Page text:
Salon 38 IP

Who owns culture? Language, history, and cultural heritage may be the victims of erasure or foreign appropriation, or may be used as rationale for invasion and war. Some claim that cultural evolution has always been the product of someone else’s work. Pablo Picasso is credited with quipping that “Good artists borrow. Great artists steal.” How does this sound in the age of IP, and further, repatriation, reparations, and restitution?When it comes to intellectual property, we know the adage: we should protect it to compel investment in R&D and spur innovation. We also know, however, that it can have the opposite effect, entrenching the power of few companies and limiting progress.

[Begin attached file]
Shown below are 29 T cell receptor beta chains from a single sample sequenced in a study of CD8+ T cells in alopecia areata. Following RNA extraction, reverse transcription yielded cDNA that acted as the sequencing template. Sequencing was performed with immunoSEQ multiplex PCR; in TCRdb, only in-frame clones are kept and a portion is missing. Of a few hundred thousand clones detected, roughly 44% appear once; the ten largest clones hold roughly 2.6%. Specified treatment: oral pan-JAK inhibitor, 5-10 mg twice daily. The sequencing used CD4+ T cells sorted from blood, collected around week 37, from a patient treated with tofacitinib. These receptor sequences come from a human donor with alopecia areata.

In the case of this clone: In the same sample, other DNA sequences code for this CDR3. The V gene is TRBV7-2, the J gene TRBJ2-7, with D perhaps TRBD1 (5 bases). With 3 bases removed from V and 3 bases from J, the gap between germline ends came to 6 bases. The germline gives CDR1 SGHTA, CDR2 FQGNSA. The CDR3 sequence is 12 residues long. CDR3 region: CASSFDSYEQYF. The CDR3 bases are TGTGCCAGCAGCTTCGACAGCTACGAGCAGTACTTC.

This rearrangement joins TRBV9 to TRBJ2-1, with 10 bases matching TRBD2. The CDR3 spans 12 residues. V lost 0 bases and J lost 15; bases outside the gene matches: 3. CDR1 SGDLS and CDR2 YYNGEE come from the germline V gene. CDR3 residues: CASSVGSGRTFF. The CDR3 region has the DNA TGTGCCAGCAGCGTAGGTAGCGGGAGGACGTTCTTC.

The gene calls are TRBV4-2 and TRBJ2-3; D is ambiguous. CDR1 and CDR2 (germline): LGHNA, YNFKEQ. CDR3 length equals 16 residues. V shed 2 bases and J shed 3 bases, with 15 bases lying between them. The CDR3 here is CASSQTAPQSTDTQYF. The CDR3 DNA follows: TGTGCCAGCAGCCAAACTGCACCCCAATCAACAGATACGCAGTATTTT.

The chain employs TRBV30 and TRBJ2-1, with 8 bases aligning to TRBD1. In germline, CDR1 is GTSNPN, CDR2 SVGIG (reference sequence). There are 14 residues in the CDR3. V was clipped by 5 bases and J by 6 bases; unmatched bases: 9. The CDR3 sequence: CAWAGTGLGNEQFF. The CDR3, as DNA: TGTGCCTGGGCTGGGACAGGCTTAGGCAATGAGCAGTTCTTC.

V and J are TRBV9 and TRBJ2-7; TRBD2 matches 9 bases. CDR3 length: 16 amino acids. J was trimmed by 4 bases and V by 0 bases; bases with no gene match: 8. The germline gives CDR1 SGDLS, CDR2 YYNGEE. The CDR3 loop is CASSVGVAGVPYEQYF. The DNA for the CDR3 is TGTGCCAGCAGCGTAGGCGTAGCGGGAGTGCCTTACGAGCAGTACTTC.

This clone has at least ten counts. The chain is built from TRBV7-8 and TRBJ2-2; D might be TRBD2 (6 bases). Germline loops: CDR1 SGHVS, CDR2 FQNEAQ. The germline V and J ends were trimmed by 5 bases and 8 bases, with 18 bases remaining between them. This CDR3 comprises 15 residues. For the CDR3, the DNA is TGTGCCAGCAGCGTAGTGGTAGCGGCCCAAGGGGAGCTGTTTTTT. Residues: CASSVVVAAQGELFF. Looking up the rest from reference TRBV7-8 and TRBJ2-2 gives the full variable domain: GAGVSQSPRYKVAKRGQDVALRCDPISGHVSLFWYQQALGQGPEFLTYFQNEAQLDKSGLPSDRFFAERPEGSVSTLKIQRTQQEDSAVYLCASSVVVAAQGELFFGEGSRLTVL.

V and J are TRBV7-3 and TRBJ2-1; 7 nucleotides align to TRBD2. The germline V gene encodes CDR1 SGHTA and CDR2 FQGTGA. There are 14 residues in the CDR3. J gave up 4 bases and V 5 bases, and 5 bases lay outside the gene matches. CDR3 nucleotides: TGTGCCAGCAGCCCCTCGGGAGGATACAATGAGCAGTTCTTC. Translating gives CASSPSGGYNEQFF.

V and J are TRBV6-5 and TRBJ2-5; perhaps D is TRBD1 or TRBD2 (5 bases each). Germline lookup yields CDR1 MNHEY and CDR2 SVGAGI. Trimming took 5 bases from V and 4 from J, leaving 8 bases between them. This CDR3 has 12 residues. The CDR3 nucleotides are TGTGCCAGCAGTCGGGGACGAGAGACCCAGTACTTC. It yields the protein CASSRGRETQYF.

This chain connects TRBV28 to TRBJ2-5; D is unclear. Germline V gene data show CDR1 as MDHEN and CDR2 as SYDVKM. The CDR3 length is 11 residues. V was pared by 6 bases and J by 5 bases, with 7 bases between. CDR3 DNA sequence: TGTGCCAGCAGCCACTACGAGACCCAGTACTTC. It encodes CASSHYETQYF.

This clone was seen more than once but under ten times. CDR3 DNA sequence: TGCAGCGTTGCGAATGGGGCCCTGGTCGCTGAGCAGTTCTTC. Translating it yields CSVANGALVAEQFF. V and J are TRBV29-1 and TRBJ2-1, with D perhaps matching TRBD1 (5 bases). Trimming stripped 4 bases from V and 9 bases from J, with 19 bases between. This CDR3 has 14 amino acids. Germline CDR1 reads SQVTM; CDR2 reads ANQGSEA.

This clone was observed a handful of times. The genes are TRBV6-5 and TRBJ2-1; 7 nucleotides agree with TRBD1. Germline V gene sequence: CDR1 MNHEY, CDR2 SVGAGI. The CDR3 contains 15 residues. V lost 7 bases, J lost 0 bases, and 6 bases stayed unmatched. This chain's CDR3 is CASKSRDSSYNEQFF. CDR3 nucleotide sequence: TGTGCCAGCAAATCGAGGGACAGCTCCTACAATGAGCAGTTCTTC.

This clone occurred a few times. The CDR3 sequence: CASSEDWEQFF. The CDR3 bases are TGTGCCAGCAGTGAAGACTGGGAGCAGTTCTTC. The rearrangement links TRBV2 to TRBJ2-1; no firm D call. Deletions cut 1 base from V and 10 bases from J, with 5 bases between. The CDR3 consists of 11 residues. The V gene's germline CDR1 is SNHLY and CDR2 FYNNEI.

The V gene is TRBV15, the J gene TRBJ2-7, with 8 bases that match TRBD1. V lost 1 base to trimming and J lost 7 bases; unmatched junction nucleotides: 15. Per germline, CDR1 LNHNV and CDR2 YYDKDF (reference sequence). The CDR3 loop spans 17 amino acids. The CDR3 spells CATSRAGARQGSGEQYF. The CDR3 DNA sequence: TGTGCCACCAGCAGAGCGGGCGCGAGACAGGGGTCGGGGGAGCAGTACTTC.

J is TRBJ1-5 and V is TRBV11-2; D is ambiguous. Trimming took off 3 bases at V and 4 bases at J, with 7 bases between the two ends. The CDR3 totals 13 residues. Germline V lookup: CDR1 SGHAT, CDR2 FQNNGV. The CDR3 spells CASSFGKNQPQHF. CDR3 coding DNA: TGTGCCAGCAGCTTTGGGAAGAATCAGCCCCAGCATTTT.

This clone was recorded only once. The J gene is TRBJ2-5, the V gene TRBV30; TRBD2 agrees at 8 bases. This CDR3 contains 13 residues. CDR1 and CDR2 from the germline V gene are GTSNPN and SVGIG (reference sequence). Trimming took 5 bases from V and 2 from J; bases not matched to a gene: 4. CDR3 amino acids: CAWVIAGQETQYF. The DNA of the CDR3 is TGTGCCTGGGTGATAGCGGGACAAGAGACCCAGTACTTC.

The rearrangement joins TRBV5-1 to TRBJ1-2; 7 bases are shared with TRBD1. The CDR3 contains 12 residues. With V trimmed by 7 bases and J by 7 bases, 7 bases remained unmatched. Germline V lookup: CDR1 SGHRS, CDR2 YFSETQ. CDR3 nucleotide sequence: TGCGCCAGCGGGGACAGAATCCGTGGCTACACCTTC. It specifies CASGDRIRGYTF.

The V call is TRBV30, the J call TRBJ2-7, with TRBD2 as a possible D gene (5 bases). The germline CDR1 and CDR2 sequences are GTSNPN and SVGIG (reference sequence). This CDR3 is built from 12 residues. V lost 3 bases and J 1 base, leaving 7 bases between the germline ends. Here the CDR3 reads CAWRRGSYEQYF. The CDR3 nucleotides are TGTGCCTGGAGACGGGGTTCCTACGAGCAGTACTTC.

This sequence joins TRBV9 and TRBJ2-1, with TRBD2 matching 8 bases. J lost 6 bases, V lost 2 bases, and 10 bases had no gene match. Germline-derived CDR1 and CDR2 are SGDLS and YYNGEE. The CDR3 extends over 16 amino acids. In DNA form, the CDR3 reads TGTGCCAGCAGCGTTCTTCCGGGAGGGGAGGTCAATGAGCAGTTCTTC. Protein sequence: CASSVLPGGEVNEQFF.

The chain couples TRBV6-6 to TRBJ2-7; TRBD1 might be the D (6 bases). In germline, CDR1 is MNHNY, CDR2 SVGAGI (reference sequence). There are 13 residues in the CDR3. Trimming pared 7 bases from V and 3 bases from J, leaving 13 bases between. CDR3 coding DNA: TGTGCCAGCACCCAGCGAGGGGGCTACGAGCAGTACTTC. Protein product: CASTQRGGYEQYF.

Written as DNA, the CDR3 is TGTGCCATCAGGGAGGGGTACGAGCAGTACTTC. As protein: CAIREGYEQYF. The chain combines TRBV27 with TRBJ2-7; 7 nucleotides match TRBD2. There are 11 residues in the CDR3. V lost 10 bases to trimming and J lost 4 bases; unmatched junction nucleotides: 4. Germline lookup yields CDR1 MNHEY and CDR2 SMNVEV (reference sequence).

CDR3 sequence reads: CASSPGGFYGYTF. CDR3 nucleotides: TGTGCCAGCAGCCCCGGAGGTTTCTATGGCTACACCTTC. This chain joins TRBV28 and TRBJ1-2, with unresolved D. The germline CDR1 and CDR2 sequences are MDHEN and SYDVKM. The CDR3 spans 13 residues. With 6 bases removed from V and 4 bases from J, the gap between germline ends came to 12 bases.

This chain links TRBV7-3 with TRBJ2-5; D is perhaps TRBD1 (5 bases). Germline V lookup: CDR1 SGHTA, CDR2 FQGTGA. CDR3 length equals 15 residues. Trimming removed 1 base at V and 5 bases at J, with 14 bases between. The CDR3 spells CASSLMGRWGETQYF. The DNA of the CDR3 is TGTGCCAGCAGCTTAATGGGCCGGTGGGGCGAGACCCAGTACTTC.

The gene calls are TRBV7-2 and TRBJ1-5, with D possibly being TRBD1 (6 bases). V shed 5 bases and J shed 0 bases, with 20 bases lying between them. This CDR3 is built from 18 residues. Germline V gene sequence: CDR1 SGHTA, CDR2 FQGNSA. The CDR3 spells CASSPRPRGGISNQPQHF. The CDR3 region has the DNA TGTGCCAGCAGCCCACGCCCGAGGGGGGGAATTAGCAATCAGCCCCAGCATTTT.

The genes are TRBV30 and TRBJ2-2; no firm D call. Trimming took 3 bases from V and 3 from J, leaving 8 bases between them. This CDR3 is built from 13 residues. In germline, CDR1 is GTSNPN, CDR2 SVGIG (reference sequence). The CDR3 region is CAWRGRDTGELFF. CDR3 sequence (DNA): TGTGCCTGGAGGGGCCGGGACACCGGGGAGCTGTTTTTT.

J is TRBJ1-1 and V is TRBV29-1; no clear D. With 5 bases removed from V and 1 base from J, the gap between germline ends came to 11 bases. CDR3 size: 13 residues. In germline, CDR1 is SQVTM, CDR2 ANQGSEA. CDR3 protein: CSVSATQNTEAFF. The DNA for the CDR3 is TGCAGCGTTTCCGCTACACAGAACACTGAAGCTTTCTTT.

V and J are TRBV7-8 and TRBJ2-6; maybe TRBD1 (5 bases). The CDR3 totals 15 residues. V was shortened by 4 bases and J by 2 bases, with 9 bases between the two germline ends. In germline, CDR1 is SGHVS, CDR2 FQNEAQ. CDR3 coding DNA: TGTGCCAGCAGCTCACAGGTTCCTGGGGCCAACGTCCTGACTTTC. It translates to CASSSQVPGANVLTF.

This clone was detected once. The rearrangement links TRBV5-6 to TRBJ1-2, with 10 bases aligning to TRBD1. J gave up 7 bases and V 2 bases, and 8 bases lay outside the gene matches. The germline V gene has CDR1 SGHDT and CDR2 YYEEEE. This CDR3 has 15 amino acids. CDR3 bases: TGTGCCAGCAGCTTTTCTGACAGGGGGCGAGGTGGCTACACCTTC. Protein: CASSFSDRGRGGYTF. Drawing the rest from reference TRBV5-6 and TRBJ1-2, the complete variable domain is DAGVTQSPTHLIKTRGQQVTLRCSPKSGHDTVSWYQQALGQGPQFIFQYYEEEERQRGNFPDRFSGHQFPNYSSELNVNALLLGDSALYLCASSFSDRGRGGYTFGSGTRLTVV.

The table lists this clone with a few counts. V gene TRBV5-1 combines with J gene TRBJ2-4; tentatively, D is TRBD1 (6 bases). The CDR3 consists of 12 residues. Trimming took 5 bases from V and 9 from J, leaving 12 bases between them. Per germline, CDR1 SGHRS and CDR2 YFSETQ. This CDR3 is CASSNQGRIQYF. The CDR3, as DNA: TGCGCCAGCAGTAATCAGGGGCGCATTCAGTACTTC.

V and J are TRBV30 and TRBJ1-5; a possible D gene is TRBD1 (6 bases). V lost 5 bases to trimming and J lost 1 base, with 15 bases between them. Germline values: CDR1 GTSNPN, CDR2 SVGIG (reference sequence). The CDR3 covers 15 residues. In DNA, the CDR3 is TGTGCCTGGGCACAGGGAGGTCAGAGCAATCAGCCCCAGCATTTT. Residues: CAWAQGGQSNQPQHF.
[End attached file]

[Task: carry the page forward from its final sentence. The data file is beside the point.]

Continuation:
Some questions we pose in this salon include: What does it mean to protect intangible property? Can culture be property? Whose? How has the definition of property transformed, especially in relation to technology? What is acquisition? What is appropriation? Can a country still own another? How does the meaning change when an object, piece of land, or idea are offered instead of taken? What is the difference between creative exchange and creative theft? What are the limits of cultural preservation, and when does it become cultural oppression? Is all property worth protecting? When does an individual inventor, company, or group’s right to that protection infringe upon the public good?

This salon took place on April 11, 2022

The live stream omits the following credit from James Boyle’s contribution: All art taken from: Theft! A History of Music by James Boyle, Jennifer Jenkins, and Keith Aoki,


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